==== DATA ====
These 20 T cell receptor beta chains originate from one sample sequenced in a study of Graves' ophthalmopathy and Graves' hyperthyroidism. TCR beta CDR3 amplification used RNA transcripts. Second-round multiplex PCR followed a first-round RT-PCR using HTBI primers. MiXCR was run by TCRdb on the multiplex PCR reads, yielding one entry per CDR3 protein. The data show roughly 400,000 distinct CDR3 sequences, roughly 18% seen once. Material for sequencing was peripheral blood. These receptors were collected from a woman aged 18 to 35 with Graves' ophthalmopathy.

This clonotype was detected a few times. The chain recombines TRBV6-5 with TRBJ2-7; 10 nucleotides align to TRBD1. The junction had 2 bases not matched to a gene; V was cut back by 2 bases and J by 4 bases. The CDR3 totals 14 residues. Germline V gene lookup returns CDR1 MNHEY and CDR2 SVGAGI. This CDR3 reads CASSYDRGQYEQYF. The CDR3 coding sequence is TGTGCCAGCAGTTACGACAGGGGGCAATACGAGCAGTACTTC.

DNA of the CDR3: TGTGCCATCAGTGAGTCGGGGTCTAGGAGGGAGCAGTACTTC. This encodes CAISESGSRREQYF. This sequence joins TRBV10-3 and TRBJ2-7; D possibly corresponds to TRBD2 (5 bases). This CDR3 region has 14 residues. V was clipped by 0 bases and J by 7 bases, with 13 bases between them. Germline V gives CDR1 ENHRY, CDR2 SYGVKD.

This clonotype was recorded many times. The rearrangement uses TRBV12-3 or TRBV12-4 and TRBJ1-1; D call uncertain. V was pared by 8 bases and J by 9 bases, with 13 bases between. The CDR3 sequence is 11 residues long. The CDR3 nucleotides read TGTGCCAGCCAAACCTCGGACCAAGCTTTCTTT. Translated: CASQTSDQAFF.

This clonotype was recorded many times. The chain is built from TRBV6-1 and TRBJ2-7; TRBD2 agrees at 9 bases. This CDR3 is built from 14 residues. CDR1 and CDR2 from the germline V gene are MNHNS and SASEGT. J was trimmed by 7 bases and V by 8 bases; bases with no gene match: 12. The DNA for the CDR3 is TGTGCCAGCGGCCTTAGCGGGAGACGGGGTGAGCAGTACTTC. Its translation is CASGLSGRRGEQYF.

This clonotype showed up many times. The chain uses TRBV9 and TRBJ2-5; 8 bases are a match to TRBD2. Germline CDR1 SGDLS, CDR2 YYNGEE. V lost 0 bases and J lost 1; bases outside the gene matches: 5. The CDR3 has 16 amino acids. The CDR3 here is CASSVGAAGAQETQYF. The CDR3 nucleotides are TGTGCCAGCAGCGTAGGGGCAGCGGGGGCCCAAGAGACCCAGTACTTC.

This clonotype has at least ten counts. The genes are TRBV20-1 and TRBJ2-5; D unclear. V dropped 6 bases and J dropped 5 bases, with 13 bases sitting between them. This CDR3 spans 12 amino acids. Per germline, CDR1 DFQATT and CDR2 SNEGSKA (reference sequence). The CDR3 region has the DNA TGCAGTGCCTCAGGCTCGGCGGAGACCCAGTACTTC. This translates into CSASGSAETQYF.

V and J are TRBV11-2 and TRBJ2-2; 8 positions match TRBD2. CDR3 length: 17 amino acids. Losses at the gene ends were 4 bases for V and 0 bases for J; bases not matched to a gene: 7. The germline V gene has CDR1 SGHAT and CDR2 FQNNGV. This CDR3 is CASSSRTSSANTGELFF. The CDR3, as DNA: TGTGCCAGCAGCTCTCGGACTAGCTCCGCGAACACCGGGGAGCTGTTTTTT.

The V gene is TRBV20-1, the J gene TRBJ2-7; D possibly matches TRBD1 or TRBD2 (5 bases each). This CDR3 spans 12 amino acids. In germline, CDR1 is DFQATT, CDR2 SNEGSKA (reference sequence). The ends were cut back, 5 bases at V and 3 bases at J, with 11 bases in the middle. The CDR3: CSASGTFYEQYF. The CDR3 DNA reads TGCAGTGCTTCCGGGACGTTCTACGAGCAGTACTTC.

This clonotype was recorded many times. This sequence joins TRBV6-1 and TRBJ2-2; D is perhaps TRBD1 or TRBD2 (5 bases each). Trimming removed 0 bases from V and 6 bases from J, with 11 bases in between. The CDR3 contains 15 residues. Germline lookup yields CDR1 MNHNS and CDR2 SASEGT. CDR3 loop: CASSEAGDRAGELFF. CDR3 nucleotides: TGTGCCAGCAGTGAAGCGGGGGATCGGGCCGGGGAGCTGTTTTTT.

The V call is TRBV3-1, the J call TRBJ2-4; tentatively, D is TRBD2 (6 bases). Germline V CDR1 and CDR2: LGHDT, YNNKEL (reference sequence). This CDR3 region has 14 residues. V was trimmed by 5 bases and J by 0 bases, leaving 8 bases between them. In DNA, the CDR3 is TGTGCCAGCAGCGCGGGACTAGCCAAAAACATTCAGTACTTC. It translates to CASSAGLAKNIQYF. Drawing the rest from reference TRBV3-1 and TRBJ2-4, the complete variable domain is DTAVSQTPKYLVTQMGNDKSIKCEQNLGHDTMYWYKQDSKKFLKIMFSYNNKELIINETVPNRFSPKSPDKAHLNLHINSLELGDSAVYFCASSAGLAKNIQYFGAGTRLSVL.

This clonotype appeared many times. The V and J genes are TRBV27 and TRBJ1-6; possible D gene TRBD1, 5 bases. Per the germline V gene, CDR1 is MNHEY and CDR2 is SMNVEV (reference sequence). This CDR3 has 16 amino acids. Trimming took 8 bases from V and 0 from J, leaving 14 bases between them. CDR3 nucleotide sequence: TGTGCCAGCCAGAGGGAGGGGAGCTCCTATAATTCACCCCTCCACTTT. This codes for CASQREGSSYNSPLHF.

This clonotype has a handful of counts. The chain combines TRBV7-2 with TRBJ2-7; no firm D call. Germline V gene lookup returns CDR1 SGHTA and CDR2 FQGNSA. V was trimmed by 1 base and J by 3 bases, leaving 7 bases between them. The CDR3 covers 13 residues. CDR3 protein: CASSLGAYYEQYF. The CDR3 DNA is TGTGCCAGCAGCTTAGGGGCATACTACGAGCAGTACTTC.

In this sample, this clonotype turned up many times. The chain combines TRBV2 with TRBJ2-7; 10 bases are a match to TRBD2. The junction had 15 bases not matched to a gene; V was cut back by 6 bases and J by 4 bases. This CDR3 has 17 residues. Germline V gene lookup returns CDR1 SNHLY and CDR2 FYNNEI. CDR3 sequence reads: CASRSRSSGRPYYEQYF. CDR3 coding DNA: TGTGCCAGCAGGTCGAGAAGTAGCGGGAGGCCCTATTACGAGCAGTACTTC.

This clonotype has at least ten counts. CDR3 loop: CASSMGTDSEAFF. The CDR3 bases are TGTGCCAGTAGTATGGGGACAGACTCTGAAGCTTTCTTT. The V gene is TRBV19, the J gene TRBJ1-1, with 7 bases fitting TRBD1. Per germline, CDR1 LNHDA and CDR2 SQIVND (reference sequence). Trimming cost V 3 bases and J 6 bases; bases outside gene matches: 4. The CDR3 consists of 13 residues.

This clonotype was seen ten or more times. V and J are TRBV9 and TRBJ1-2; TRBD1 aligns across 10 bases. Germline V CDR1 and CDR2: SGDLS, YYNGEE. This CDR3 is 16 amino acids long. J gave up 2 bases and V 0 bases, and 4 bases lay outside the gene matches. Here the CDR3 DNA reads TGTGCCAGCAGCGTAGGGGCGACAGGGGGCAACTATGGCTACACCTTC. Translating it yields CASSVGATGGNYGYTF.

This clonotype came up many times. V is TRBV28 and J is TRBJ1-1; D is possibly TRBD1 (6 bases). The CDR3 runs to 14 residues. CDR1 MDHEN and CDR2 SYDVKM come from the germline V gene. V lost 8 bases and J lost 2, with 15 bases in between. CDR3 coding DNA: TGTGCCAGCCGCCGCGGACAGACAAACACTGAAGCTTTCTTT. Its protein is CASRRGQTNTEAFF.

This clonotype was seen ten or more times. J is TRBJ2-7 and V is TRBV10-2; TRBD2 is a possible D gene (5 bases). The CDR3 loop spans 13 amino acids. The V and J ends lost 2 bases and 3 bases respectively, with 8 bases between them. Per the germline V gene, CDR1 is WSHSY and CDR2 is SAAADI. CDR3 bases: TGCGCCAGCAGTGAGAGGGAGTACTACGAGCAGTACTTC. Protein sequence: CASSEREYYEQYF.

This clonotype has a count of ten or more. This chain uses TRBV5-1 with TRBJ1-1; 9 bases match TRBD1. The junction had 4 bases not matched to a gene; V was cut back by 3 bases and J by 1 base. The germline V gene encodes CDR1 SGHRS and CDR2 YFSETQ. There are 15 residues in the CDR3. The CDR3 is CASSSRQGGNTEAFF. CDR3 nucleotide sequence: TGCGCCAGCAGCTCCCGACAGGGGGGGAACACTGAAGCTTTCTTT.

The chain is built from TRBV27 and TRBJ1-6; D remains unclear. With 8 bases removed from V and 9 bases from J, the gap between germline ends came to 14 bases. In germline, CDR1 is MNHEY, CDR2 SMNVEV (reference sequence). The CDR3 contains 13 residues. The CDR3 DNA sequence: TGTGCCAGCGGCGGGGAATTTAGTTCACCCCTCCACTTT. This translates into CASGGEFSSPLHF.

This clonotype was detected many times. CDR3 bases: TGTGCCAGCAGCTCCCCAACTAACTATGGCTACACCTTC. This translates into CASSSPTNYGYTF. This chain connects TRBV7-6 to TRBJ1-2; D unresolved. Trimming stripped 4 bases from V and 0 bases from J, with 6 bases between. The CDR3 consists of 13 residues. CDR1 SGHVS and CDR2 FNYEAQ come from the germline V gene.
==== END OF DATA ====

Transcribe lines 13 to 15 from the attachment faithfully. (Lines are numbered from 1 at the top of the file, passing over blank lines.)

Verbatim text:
This clonotype has a handful of counts. The chain combines TRBV7-2 with TRBJ2-7; no firm D call. Germline V gene lookup returns CDR1 SGHTA and CDR2 FQGNSA. V was trimmed by 1 base and J by 3 bases, leaving 7 bases between them. The CDR3 covers 13 residues. CDR3 protein: CASSLGAYYEQYF. The CDR3 DNA is TGTGCCAGCAGCTTAGGGGCATACTACGAGCAGTACTTC.

In this sample, this clonotype turned up many times. The chain combines TRBV2 with TRBJ2-7; 10 bases are a match to TRBD2. The junction had 15 bases not matched to a gene; V was cut back by 6 bases and J by 4 bases. This CDR3 has 17 residues. Germline V gene lookup returns CDR1 SNHLY and CDR2 FYNNEI. CDR3 sequence reads: CASRSRSSGRPYYEQYF. CDR3 coding DNA: TGTGCCAGCAGGTCGAGAAGTAGCGGGAGGCCCTATTACGAGCAGTACTTC.

This clonotype has at least ten counts. CDR3 loop: CASSMGTDSEAFF. The CDR3 bases are TGTGCCAGTAGTATGGGGACAGACTCTGAAGCTTTCTTT. The V gene is TRBV19, the J gene TRBJ1-1, with 7 bases fitting TRBD1. Per germline, CDR1 LNHDA and CDR2 SQIVND (reference sequence). Trimming cost V 3 bases and J 6 bases; bases outside gene matches: 4. The CDR3 consists of 13 residues.